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June 15, 2024

The NBA's December start date can work

By ERIC LYNCH | October 29, 2020



The basketball facilities in Disney World likely will not be reused for the upcoming season.

If 2020 were like any other year, the National Basketball Association (NBA) 2020-2021 season would already be underway. Instead, the 2019-2020 season has just ended. Now, Commissioner Adam Silver is scrambling to adjust the league’s schedule to balance all the unique factors at play. 

One date has already been determined: The NBA Draft will be held on Nov. 18. But everything else is still up in the air. Last week, Silver proposed Dec. 22 as the start date for the 2021 season. The announcement has been met with mixed reactions.

Michele Roberts, the executive director of the National Basketball Players Association (NBPA), expressed her caution in an interview with USA Today.

“I don’t know what I think yet,” she said. “We are in the throes of discussing it and in the throes of evaluating what it means in terms of the revenue-related issues that have been raised.” 

Obviously, player health and revenue are the major two opposing factors, but there is more to this issue.

While many NBA teams haven’t practiced since March, some have been playing games for the past several months. Los Angeles Lakers guard Danny Green last played on Oct. 11.

“I think most guys, if they say we’re starting in December, I think they’re like, ‘I’m not gonna be there,’” he said. “If I had to guess, because we have a lot of vets on our team... I just don't expect guys to want to be there or show up willingly.” 

Especially for aging players, having to recuperate from the season and return to playing form in less than three months might be impossible. 

However, the NBA and its stakeholders don’t want to miss out on potential revenue. Even the players aren’t unanimously against an early restart. After all, this year’s loss of revenue will result in a lower salary cap than expected, costing free agents millions of dollars. This is significant because starting on Dec. 22 allows the NBA to retain the revenue from its iconic Christmas Day games.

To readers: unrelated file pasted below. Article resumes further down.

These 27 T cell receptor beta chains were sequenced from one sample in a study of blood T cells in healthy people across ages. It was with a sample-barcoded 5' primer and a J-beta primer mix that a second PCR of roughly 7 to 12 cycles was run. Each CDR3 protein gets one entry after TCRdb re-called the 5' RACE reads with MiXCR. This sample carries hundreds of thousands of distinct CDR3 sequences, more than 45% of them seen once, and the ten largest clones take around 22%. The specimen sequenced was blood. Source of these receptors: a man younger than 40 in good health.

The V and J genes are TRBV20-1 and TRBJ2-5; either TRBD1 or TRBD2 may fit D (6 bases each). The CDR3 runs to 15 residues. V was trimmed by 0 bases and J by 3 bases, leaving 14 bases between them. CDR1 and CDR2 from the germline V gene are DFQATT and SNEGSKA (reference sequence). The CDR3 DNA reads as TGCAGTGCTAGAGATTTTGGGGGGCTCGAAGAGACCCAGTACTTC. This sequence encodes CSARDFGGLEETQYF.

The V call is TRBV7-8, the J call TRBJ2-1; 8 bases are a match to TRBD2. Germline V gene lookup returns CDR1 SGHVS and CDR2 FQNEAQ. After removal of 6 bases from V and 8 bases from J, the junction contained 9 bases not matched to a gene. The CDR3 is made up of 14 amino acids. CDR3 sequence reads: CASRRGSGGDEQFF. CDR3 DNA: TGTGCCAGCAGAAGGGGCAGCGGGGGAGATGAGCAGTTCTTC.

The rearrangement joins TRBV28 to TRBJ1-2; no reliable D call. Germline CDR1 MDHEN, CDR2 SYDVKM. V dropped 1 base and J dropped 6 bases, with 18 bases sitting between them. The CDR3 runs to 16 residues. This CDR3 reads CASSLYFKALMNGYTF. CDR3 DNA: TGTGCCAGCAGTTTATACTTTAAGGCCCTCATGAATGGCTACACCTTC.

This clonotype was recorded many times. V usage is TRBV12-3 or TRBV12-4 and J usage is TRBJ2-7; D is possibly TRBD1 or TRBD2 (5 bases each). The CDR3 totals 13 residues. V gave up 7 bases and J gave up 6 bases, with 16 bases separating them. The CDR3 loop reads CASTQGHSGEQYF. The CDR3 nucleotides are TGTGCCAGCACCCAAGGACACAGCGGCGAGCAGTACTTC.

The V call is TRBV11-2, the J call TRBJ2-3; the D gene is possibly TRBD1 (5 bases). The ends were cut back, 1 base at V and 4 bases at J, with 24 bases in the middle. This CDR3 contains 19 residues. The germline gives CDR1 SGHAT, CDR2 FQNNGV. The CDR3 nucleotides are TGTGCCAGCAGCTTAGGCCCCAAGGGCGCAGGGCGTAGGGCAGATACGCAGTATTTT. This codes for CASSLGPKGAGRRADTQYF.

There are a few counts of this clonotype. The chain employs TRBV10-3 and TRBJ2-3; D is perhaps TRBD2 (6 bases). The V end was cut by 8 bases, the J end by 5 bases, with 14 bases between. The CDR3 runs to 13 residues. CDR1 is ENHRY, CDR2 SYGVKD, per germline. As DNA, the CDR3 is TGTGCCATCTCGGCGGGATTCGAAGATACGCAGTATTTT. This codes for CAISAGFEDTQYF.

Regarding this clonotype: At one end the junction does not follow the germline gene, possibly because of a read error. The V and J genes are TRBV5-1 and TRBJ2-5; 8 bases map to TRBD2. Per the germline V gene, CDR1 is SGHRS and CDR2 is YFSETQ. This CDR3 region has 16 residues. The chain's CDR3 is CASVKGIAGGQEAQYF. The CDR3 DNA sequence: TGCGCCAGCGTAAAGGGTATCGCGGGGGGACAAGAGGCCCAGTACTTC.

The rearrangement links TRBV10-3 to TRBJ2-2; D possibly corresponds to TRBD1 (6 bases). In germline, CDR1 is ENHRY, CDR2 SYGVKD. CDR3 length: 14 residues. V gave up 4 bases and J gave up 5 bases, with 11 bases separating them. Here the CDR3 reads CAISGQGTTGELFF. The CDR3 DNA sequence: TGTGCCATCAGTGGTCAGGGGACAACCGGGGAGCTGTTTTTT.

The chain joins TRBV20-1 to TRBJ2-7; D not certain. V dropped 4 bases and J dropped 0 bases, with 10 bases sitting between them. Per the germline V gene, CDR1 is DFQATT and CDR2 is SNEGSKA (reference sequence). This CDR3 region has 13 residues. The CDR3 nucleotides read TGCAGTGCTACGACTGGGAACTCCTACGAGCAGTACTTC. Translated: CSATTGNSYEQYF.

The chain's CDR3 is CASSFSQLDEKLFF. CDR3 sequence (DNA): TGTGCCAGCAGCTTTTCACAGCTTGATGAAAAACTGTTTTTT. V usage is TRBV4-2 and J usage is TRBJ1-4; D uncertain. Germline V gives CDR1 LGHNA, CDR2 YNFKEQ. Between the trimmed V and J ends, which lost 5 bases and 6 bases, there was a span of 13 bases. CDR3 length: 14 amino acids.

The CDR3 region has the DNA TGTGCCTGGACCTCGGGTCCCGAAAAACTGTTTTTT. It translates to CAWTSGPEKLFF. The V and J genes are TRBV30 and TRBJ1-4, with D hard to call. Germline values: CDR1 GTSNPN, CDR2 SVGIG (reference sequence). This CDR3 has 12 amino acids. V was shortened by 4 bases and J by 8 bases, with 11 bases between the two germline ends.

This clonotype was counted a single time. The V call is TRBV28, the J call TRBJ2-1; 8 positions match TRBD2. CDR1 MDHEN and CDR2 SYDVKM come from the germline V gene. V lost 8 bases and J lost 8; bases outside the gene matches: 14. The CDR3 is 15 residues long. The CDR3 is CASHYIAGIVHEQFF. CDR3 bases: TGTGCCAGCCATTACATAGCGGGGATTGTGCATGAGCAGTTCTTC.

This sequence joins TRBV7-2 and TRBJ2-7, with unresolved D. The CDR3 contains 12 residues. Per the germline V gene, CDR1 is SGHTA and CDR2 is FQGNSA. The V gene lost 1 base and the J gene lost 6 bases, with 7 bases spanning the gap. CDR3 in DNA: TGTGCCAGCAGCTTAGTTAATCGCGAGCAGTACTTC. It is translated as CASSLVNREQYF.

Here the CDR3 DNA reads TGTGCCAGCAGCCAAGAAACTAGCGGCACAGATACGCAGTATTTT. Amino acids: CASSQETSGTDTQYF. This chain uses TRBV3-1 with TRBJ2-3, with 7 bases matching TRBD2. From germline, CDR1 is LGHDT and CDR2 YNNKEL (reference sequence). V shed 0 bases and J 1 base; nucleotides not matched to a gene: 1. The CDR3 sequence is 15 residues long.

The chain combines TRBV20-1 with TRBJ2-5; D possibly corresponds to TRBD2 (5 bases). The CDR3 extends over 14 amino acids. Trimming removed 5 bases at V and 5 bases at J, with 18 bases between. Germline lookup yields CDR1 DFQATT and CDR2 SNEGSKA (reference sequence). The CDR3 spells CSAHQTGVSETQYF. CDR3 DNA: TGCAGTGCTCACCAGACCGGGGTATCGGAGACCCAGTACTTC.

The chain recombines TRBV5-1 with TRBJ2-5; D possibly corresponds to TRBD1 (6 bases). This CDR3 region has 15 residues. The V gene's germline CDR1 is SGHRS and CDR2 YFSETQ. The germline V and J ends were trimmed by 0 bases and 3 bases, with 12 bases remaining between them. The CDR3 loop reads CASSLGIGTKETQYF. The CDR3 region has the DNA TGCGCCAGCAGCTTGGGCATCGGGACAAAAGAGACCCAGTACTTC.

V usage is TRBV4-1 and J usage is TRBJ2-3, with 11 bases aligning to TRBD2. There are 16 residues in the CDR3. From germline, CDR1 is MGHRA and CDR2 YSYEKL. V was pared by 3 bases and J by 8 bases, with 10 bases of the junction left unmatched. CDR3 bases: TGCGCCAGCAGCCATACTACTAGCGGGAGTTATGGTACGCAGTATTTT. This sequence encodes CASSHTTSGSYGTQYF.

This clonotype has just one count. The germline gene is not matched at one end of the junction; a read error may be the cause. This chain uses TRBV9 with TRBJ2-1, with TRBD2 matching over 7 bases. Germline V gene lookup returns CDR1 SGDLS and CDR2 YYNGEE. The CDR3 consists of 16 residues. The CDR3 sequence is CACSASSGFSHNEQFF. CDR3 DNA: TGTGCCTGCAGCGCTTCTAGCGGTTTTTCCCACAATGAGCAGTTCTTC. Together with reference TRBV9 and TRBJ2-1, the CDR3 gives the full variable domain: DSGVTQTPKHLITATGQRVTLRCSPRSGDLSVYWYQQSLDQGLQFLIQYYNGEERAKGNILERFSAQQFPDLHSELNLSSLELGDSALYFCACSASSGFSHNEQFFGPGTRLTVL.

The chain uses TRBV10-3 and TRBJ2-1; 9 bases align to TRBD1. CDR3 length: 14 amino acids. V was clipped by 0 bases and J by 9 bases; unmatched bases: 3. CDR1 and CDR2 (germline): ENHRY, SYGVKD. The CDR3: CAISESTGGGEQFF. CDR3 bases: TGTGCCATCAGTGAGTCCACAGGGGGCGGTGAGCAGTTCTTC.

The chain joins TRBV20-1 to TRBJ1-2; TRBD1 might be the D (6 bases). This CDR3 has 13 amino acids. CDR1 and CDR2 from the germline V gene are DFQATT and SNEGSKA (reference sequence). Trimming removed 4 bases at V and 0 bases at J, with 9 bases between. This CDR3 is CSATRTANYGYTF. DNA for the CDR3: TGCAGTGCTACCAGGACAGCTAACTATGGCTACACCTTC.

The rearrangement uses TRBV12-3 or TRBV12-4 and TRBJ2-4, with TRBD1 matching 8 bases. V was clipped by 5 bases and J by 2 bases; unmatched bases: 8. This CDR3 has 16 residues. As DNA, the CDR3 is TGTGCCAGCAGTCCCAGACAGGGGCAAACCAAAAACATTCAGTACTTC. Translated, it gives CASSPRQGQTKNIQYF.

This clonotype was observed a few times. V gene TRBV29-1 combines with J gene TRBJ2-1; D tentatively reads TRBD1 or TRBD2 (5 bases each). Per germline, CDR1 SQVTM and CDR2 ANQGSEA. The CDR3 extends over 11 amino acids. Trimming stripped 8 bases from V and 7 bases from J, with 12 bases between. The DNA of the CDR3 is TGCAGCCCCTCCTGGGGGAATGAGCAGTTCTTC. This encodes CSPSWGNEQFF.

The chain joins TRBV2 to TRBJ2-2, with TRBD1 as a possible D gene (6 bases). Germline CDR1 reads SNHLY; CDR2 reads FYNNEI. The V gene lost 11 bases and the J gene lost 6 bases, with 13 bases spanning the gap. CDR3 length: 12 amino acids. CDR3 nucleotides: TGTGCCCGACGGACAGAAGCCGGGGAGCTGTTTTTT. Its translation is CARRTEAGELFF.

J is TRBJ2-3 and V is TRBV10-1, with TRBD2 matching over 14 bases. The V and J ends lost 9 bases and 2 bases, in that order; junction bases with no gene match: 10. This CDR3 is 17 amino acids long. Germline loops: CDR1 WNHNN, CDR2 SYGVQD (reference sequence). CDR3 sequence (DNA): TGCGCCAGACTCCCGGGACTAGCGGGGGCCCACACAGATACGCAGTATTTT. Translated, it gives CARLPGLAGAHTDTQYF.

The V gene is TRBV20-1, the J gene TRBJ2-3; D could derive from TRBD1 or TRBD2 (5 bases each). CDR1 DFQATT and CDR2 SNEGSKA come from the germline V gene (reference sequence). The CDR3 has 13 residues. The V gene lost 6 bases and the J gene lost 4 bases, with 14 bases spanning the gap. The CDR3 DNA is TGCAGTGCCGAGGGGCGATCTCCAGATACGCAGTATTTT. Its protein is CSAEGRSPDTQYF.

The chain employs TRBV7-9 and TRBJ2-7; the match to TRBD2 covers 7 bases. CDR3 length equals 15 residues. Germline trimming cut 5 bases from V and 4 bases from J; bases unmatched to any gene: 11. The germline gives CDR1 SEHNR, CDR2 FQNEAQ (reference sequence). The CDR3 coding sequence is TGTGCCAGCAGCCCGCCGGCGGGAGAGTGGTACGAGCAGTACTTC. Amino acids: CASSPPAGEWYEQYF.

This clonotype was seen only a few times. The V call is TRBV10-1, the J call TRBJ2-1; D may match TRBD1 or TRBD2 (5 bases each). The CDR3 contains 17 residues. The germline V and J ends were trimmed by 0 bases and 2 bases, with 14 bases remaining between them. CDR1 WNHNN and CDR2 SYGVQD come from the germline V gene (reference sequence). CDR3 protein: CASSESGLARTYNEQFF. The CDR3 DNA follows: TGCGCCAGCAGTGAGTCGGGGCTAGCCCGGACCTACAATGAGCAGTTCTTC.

The NBA proved that sports can still operate during a global pandemic, functioning without a single positive COVID-19 test during its “bubble.” But several NBA players have expressed their feelings of exhaustion caused by living in such an isolated space, and it seems unlikely that they would agree to do it again. Meanwhile, the National Football League and Major League Baseball have shown how messy it can be to try and have a more typical season, each having entire teams test positive. 

Nevertheless, the NBA’s ability to innovate during this pandemic may lead to the safest “normal” season structure yet. They will be able to look at other sports’ regulations to determine what works well and what does not, and in the end, they will pick a course that protects the safety of the players and other employees. 

Ignoring all of the outside issues of starting the season in December, there are several interesting implications in terms of basketball itself. Firstly, who will benefit most from this early start? Some have been quick to say that the teams who haven’t played since March will have the clear advantage because they are well rested. 

But frankly, I think these teams will struggle to compete with the teams that have been playing against tough competition for months. In all honesty, the teams in the best situation are those who came to the bubble but didn’t make it to the second round of the playoffs. These teams will get a lot of rest but won’t be too out of shape.

Secondly, the first few months of games will likely feature a lot more experimentation than usual. By Dec. 22, teams will have had around a month to get their rookies accustomed to their systems. Most teams will have had their newly signed free agents for only a couple of weeks. This will give extreme advantages to teams that aren’t changing their roster much. Between this and the disparity of resting days, expect the first few months of basketball to feature a lot of one-sided games.

It’s important to note again that the December start date is not set in stone. If the NBA and the NBPA don’t agree to that date, Commissioner Silver will likely look toward January, his original target for the start of the season. If this happens, it will alleviate some of the concerns about competition and player safety. And while those are great things, I’d be lying if I said that skipping Christmas Day games wouldn’t make me a little sad. 

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